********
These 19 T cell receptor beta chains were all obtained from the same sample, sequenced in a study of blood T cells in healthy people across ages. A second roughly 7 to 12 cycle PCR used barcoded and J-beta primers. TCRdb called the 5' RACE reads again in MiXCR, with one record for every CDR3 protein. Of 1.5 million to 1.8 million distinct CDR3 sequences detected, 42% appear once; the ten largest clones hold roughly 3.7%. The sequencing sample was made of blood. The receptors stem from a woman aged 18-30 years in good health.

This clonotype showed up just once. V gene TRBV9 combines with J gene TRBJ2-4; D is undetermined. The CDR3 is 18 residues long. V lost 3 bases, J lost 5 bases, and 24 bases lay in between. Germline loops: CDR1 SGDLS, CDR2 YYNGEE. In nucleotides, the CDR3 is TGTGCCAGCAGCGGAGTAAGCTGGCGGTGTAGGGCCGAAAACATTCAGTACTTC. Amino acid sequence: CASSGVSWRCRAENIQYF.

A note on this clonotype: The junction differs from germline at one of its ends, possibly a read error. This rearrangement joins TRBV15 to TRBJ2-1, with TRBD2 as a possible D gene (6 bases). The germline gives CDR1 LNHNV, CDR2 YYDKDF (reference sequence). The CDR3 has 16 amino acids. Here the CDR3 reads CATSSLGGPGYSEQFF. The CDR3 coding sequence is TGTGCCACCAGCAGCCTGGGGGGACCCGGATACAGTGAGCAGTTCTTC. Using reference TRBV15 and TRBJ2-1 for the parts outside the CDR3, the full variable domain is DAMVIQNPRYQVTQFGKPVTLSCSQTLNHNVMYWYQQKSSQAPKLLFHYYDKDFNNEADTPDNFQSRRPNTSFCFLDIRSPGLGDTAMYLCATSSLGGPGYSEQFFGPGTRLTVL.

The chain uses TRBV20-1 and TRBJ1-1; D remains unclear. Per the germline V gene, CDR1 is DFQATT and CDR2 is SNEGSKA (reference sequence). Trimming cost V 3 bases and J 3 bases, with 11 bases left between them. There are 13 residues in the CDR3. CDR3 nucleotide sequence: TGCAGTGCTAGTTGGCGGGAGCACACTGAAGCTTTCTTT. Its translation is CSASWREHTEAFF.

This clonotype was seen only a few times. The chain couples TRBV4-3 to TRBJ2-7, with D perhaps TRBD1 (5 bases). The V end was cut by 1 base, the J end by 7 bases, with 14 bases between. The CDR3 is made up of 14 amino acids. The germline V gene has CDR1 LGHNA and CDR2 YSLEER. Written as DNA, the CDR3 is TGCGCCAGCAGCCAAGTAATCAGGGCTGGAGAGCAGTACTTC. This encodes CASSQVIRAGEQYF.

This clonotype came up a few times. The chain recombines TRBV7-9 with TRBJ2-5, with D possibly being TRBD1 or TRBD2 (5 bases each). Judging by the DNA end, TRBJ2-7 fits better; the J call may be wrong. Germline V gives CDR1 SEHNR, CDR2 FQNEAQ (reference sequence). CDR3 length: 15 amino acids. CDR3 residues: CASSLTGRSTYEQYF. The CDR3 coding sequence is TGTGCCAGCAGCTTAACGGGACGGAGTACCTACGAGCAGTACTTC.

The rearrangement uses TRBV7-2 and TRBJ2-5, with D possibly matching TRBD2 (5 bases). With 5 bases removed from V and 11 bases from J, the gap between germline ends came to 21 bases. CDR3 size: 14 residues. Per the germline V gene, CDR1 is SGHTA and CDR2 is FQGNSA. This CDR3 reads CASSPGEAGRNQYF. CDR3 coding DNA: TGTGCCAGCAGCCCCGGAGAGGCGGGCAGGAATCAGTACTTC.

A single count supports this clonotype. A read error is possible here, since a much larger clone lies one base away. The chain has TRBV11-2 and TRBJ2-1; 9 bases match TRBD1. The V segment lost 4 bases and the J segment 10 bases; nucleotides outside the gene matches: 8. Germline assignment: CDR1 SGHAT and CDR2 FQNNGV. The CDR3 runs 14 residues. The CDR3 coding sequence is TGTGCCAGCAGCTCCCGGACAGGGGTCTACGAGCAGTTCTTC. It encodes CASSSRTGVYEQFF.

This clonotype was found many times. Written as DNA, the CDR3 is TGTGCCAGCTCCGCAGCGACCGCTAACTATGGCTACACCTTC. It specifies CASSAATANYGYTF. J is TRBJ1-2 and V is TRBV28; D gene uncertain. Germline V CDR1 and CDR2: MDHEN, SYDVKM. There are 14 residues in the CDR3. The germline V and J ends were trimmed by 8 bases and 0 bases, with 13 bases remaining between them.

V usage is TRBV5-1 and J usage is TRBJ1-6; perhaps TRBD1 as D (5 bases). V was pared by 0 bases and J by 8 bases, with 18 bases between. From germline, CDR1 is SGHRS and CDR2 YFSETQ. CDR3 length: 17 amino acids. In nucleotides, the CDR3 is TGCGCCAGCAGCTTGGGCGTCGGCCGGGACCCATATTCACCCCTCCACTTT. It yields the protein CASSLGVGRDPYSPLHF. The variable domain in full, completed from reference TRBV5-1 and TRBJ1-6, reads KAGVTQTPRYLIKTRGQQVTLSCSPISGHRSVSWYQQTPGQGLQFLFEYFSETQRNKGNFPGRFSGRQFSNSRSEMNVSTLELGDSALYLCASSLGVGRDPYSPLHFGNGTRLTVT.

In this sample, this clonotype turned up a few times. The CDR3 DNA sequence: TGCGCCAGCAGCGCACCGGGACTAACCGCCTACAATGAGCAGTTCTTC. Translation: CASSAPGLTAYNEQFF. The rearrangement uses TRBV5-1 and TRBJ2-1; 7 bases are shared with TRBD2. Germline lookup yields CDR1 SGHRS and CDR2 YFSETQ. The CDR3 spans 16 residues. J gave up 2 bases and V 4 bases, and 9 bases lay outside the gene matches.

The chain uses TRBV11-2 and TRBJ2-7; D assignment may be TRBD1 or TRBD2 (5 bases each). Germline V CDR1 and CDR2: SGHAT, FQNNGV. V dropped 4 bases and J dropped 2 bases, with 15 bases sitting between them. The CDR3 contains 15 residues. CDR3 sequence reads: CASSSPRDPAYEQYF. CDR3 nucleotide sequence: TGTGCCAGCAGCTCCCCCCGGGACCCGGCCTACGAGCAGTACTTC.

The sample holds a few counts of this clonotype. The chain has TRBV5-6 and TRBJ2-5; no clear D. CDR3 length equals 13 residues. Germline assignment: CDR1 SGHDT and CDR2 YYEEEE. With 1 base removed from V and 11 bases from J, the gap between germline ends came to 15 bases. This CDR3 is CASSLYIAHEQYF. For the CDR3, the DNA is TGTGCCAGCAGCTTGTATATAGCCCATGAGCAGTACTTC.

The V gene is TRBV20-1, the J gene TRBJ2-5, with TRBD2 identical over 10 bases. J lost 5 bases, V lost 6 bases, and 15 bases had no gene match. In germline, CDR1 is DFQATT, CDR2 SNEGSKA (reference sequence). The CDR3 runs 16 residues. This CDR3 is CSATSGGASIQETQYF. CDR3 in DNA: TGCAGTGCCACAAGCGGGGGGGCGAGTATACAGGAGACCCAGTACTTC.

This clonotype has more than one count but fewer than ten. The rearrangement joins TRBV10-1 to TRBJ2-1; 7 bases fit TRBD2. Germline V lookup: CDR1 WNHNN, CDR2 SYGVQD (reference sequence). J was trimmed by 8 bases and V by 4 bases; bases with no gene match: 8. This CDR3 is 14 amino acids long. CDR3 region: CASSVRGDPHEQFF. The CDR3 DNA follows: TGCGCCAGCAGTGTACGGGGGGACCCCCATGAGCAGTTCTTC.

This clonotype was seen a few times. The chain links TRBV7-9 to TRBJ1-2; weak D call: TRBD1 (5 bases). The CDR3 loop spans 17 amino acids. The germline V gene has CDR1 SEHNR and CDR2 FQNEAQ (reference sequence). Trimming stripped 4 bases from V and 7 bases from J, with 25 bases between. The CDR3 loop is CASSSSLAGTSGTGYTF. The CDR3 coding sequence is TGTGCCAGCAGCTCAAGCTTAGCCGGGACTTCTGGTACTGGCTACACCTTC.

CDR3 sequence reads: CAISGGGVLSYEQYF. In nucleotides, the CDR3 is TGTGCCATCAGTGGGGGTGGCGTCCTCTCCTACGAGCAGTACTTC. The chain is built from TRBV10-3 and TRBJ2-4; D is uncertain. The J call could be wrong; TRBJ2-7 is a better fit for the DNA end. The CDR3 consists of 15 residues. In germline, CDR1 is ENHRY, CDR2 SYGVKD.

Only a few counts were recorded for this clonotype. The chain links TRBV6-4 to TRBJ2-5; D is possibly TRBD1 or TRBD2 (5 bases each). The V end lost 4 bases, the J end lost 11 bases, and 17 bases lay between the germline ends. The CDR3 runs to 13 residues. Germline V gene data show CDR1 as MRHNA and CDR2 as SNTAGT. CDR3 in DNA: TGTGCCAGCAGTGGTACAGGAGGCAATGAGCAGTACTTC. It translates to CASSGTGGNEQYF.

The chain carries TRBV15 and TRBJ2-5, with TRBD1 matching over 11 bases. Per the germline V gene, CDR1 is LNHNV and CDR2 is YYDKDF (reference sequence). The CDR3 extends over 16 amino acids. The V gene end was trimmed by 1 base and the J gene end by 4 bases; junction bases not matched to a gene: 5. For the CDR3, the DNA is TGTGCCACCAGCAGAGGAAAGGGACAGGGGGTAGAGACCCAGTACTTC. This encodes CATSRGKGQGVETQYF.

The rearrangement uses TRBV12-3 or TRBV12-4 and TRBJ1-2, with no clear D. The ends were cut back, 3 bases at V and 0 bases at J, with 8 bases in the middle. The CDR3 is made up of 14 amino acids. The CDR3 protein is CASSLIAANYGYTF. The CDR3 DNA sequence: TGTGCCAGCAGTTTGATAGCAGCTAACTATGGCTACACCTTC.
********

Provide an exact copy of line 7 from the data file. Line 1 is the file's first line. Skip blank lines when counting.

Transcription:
The rearrangement uses TRBV7-2 and TRBJ2-5, with D possibly matching TRBD2 (5 bases). With 5 bases removed from V and 11 bases from J, the gap between germline ends came to 21 bases. CDR3 size: 14 residues. Per the germline V gene, CDR1 is SGHTA and CDR2 is FQGNSA. This CDR3 reads CASSPGEAGRNQYF. CDR3 coding DNA: TGTGCCAGCAGCCCCGGAGAGGCGGGCAGGAATCAGTACTTC.